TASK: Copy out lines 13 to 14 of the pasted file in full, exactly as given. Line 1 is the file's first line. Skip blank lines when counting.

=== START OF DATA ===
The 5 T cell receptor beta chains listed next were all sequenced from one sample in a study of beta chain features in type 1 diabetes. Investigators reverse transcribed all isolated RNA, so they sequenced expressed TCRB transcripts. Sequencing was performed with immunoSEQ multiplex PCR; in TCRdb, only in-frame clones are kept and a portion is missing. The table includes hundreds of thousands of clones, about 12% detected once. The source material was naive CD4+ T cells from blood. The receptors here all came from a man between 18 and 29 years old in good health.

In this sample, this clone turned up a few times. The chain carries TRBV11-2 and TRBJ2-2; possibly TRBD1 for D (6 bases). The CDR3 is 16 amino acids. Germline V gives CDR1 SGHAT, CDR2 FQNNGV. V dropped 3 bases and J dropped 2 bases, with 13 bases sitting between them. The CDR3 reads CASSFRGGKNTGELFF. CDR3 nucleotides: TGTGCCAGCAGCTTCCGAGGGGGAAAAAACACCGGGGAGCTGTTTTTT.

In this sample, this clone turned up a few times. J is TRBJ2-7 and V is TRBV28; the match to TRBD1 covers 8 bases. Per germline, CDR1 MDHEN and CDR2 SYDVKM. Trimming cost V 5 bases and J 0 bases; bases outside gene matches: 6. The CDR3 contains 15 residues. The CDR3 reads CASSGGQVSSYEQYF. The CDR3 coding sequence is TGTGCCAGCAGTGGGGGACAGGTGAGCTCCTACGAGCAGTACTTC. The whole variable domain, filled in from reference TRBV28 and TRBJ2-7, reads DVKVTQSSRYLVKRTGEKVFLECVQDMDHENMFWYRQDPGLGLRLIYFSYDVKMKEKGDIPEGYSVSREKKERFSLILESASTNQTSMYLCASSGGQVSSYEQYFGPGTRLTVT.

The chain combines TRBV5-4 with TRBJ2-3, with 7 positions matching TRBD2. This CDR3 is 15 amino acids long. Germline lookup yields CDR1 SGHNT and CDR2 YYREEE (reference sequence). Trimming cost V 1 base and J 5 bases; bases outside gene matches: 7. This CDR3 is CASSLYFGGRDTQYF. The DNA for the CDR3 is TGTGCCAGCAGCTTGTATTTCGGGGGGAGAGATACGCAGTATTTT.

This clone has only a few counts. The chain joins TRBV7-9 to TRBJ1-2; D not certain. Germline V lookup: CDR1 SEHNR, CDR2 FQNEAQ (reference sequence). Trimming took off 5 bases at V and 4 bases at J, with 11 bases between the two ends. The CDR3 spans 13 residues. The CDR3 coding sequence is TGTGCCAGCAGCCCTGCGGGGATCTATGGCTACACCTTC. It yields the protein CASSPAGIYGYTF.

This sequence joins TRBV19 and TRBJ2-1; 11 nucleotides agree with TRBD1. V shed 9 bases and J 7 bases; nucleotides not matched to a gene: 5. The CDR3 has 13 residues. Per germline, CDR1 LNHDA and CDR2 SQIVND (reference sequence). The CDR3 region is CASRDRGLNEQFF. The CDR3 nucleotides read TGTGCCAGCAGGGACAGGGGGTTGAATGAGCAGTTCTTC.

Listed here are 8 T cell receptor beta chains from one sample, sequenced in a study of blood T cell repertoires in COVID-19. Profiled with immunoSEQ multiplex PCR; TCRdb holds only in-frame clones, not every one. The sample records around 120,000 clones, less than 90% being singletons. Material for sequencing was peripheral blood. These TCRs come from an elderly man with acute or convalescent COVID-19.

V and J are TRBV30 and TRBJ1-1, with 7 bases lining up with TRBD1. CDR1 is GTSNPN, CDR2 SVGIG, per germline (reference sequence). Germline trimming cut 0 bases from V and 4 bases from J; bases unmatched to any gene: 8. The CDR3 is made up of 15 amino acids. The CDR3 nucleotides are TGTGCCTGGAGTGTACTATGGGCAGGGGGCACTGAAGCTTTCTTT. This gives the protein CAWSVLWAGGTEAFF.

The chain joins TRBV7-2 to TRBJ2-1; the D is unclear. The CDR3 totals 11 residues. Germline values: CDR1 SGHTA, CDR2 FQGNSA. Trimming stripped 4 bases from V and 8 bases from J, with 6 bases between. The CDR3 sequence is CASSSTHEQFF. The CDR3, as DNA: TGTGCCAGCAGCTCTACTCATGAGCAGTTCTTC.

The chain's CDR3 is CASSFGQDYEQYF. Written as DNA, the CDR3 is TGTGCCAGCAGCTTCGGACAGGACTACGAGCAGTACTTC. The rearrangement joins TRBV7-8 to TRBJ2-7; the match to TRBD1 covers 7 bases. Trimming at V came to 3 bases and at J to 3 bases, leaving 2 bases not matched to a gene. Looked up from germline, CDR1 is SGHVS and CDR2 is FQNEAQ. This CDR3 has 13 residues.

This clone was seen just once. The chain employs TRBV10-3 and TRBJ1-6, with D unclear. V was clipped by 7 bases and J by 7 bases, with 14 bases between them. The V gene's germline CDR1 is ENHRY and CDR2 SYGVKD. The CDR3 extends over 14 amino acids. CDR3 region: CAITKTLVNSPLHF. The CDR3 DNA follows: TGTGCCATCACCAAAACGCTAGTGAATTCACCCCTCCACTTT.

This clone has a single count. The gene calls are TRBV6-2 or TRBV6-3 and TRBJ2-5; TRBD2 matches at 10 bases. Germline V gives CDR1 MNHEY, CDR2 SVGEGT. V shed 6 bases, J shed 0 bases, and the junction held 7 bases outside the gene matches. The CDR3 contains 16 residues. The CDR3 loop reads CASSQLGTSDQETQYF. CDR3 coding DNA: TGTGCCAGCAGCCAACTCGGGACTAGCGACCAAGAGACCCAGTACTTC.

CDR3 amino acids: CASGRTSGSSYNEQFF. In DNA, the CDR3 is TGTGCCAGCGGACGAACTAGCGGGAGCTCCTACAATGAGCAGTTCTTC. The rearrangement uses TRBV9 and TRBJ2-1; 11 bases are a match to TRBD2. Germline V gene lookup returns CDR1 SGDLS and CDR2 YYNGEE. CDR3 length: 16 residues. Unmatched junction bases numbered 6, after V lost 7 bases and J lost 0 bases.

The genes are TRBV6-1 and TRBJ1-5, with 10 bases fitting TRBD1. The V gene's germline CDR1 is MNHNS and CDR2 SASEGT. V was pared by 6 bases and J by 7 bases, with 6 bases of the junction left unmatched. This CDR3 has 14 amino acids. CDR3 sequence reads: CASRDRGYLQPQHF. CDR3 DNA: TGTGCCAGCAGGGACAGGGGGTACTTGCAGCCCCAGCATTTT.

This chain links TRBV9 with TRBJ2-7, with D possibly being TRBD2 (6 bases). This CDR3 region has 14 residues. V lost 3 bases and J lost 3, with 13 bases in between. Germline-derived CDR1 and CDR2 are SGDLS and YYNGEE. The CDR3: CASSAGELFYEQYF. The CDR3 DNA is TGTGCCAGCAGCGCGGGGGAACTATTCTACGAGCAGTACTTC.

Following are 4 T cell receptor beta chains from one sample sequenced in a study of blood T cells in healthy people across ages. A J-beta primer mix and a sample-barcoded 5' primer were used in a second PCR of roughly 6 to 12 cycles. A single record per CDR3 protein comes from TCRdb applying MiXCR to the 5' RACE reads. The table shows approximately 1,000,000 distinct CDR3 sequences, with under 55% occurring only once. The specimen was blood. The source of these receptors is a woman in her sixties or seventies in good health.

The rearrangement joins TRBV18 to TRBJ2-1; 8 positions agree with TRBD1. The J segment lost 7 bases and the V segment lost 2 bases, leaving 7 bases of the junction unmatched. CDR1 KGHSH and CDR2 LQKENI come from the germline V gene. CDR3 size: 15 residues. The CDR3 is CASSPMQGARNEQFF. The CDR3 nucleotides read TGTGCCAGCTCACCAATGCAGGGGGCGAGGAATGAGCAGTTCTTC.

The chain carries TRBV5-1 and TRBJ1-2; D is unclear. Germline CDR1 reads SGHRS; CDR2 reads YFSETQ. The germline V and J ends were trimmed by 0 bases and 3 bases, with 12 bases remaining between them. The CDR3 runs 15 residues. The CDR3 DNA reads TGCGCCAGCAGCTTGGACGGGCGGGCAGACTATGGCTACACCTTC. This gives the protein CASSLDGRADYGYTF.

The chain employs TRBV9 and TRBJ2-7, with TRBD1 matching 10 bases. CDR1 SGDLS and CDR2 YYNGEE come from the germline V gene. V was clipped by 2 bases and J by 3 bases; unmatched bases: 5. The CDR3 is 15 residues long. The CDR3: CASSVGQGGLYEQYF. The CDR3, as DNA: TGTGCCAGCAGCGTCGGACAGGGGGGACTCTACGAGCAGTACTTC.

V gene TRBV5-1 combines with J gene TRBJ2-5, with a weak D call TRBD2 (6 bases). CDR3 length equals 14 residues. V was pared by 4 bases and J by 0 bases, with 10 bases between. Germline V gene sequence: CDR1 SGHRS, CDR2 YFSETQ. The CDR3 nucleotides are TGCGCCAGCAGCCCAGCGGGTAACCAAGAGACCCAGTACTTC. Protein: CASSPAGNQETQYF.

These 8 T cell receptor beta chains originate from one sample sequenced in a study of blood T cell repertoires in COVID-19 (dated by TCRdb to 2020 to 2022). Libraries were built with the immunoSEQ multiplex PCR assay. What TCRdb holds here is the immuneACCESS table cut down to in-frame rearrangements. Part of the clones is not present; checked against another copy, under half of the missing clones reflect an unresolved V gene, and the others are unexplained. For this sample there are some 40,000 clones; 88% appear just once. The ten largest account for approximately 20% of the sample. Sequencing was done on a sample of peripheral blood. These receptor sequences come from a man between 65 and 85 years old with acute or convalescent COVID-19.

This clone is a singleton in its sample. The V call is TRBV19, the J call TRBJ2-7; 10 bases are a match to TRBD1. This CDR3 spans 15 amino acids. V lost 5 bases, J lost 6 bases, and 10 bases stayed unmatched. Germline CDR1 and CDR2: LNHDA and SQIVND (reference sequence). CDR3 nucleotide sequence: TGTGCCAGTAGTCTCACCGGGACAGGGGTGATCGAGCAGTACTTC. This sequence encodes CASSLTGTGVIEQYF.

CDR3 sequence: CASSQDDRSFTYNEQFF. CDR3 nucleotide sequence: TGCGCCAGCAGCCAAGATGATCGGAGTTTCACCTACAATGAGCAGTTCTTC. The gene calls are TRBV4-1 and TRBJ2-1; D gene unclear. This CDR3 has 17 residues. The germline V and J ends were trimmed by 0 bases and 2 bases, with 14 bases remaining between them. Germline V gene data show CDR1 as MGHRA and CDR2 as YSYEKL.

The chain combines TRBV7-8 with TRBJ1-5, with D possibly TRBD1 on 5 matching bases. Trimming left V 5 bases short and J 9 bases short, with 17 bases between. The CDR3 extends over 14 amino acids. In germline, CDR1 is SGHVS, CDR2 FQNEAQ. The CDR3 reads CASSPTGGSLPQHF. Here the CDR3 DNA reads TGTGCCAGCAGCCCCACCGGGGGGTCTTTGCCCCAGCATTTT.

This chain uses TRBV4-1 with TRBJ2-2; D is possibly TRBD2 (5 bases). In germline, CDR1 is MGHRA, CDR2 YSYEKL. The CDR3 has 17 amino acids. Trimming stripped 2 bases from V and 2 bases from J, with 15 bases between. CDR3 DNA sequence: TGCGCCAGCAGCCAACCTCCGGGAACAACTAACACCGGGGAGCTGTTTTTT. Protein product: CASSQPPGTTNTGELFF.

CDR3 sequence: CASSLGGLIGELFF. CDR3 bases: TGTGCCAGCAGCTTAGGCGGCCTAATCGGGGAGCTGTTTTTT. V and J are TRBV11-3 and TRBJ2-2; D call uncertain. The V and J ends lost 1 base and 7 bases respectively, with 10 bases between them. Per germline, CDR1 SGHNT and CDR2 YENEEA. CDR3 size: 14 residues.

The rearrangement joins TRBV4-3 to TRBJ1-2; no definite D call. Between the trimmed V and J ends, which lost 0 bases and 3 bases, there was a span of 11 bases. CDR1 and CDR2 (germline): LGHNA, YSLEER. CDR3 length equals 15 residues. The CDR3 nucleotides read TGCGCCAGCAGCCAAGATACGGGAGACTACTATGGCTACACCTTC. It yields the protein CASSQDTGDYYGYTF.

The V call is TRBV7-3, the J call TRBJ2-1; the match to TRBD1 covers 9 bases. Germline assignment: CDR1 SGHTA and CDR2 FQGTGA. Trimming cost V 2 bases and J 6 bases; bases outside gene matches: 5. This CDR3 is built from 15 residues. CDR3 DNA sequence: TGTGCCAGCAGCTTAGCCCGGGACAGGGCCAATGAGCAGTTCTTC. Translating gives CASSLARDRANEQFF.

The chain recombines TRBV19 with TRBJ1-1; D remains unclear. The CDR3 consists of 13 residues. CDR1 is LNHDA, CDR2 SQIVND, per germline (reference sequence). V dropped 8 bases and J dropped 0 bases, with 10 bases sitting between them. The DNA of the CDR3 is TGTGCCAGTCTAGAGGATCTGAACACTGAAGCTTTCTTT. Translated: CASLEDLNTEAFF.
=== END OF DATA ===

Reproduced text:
CDR3 amino acids: CASGRTSGSSYNEQFF. In DNA, the CDR3 is TGTGCCAGCGGACGAACTAGCGGGAGCTCCTACAATGAGCAGTTCTTC. The rearrangement uses TRBV9 and TRBJ2-1; 11 bases are a match to TRBD2. Germline V gene lookup returns CDR1 SGDLS and CDR2 YYNGEE. CDR3 length: 16 residues. Unmatched junction bases numbered 6, after V lost 7 bases and J lost 0 bases.

The genes are TRBV6-1 and TRBJ1-5, with 10 bases fitting TRBD1. The V gene's germline CDR1 is MNHNS and CDR2 SASEGT. V was pared by 6 bases and J by 7 bases, with 6 bases of the junction left unmatched. This CDR3 has 14 amino acids. CDR3 sequence reads: CASRDRGYLQPQHF. CDR3 DNA: TGTGCCAGCAGGGACAGGGGGTACTTGCAGCCCCAGCATTTT.